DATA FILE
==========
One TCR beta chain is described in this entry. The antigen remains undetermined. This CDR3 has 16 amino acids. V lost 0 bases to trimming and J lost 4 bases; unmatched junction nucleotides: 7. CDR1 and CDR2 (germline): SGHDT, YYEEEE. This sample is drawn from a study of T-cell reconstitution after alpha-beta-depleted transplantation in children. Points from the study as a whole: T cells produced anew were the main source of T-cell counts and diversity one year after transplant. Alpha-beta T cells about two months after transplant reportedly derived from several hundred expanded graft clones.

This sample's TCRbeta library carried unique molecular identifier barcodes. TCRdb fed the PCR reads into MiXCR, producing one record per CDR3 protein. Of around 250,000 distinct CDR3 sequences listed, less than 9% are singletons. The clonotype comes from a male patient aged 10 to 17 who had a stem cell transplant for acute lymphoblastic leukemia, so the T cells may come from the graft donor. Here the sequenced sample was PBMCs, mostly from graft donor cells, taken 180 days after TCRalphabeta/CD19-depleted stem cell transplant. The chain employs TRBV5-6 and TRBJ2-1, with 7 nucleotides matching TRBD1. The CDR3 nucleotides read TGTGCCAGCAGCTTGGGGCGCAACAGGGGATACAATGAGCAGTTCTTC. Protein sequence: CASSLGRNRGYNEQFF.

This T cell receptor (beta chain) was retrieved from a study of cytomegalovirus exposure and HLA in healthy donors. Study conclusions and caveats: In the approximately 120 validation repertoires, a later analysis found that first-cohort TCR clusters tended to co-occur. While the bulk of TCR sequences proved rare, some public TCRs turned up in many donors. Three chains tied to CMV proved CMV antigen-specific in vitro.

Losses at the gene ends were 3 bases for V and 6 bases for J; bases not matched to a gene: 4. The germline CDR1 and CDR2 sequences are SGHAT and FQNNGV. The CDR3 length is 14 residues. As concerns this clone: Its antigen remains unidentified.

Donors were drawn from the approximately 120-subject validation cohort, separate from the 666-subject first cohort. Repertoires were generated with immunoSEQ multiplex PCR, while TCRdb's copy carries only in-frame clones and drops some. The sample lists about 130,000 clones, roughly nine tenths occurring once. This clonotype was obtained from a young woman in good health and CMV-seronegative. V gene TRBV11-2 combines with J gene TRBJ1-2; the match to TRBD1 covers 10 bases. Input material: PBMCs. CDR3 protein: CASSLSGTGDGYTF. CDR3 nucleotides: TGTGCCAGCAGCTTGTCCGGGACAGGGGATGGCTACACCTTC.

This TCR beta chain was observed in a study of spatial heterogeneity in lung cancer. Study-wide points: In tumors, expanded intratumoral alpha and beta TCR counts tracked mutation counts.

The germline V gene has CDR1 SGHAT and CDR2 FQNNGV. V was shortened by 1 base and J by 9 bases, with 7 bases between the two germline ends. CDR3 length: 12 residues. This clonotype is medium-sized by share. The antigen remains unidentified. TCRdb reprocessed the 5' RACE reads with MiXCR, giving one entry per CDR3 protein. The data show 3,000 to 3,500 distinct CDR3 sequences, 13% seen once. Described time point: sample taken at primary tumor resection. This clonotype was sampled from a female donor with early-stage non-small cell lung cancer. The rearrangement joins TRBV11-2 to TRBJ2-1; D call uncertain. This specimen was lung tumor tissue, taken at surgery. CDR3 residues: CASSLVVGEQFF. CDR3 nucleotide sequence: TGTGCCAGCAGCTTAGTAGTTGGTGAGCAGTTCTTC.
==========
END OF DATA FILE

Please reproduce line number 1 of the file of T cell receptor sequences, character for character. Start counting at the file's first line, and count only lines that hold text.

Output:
One TCR beta chain is described in this entry. The antigen remains undetermined. This CDR3 has 16 amino acids. V lost 0 bases to trimming and J lost 4 bases; unmatched junction nucleotides: 7. CDR1 and CDR2 (germline): SGHDT, YYEEEE. This sample is drawn from a study of T-cell reconstitution after alpha-beta-depleted transplantation in children. Points from the study as a whole: T cells produced anew were the main source of T-cell counts and diversity one year after transplant. Alpha-beta T cells about two months after transplant reportedly derived from several hundred expanded graft clones.